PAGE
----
I’m thankful for my crazy kids who do things that most people wouldn’t dream of doing. Jon (Dr. Armstrong) just started a new program at Moody Bible Institute last January called the Center for Global Theological Education, “CGTE” (referred to as “C-GATE”), with the mission of developing quality, college-level, Christian theological education in virtual reality classroom settings for anybody who wants it—worldwide—free of charge. Sound impossible? If I didn’t know Jonathan, I’d say “yes,” but knowing Jon, I just smile. And pray. If God be for it, who can stand against it?

And he said, The things which are impossible with men are possible with God.” (Luke 18:27)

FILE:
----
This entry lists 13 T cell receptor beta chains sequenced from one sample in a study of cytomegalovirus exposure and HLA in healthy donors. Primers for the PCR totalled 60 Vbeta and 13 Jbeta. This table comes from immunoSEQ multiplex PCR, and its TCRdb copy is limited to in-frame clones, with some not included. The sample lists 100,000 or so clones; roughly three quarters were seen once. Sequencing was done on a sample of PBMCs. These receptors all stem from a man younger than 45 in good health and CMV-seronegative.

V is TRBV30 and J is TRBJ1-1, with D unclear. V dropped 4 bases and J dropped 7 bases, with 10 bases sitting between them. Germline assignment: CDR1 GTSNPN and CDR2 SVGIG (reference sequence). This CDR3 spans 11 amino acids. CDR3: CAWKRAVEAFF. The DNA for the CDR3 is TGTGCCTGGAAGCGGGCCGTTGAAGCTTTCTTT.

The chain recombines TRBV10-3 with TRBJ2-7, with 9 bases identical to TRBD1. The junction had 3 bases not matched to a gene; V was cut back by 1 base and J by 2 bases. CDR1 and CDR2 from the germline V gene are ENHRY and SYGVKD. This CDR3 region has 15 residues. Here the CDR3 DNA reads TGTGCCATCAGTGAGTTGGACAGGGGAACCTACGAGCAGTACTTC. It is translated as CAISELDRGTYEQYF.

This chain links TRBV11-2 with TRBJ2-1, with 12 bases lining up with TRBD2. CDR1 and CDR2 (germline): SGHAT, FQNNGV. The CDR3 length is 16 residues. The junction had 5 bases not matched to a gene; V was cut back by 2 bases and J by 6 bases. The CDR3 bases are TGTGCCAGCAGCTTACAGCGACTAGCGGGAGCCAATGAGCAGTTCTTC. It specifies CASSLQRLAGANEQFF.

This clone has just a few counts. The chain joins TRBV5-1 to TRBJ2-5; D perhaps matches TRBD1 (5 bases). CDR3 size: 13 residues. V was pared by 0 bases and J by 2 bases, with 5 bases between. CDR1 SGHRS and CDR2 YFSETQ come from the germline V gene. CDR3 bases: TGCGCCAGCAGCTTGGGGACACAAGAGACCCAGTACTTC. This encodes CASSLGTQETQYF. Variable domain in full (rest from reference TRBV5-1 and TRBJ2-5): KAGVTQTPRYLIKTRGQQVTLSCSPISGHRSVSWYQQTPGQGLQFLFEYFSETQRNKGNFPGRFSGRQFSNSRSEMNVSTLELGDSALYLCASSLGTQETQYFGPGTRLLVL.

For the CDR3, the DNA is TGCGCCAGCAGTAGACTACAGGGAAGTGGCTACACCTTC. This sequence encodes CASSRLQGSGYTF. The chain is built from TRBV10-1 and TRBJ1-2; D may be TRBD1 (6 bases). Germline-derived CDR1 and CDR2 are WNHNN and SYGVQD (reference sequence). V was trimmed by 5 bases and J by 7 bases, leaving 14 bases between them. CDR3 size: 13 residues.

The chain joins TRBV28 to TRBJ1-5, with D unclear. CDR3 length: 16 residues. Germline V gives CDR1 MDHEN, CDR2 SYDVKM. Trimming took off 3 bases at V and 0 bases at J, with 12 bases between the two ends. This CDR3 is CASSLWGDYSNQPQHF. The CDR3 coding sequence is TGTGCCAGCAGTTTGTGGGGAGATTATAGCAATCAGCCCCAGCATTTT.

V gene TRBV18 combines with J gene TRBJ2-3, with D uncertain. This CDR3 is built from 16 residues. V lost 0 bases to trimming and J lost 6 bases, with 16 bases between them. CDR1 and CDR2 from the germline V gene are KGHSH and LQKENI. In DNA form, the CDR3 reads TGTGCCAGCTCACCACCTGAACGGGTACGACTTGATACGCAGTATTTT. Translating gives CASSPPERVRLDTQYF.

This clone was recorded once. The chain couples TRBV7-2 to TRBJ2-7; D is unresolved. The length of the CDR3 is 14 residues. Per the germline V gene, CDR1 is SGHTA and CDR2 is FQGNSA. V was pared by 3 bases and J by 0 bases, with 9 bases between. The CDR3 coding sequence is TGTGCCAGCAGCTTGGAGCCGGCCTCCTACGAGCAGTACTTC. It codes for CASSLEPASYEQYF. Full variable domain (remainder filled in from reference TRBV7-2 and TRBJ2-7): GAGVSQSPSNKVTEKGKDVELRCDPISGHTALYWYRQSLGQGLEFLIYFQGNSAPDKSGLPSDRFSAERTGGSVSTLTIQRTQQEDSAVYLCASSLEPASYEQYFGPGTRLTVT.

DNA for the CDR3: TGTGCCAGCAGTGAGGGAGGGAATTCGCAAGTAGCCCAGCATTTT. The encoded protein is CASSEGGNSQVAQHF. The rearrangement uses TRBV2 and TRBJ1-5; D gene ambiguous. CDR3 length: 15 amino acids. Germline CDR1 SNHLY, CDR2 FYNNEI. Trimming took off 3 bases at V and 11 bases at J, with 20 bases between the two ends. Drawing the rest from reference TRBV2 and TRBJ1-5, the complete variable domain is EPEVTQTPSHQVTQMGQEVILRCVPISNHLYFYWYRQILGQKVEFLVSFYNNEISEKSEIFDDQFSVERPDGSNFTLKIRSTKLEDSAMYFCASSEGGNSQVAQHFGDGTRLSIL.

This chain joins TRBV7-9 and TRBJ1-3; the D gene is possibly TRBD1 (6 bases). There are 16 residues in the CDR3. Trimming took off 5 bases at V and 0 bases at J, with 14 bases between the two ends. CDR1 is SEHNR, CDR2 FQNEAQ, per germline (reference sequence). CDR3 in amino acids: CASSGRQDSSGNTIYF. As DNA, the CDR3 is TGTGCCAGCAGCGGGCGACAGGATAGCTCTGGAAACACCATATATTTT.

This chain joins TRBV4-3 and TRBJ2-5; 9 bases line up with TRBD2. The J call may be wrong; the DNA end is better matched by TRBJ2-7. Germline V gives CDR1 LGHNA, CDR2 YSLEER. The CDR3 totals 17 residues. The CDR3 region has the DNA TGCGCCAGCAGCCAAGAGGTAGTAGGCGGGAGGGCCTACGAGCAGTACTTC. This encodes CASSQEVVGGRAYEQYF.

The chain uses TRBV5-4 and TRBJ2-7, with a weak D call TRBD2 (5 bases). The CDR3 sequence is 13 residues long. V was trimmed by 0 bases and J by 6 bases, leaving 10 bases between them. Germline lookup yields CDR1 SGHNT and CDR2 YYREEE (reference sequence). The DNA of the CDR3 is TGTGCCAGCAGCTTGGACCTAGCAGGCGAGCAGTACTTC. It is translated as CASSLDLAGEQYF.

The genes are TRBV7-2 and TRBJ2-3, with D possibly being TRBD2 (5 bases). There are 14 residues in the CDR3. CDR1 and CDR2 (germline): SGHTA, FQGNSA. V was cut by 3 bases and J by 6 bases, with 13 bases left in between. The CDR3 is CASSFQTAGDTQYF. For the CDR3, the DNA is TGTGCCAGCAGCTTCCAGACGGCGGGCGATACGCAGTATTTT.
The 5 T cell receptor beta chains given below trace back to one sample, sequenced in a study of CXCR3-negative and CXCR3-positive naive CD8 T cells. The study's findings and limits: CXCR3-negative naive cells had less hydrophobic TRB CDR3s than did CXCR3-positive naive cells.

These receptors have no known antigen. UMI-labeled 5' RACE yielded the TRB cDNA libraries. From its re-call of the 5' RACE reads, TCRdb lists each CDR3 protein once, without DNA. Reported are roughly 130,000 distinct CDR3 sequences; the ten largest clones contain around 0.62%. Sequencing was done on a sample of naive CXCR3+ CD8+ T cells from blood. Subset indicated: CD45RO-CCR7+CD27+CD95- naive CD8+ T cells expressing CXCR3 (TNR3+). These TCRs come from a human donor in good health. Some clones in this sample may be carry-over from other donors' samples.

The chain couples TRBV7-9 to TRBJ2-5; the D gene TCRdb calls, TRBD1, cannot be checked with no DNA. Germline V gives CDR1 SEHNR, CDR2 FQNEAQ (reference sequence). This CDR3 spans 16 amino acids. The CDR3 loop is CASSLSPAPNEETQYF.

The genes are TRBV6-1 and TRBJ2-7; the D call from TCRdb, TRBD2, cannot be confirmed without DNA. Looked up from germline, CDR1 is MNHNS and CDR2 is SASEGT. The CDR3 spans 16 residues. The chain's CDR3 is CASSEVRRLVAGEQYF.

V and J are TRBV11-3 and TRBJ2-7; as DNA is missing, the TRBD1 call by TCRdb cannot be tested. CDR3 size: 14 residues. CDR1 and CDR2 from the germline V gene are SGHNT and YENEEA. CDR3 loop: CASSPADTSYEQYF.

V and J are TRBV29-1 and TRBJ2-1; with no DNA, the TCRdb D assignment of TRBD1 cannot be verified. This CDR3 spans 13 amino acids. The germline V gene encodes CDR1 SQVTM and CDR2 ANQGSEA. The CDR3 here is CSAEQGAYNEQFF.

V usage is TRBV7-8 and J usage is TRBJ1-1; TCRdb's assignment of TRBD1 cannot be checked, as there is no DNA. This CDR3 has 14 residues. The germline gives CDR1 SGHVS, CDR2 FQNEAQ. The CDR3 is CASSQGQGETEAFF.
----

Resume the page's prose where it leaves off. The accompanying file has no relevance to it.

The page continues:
By the way, CGTE is already offering freeing virtual reality classes in a variety of biblical and theological topics. If your church would be interested in hosting one of these seminars, you may write Jonathan at jonathan.armstrong@moody.edu.

(P.S.—If you have extra time and would like to be a part of Jon’s ministry, please contact Jonathan. He’s hoping that CGTE will be one of the world’s most satisfying places for Christians to volunteer, and—of course—much of the work can be done remotely! If you want to check out what’s going on already, here’s the link to his website: https://aqueductproject.org/.)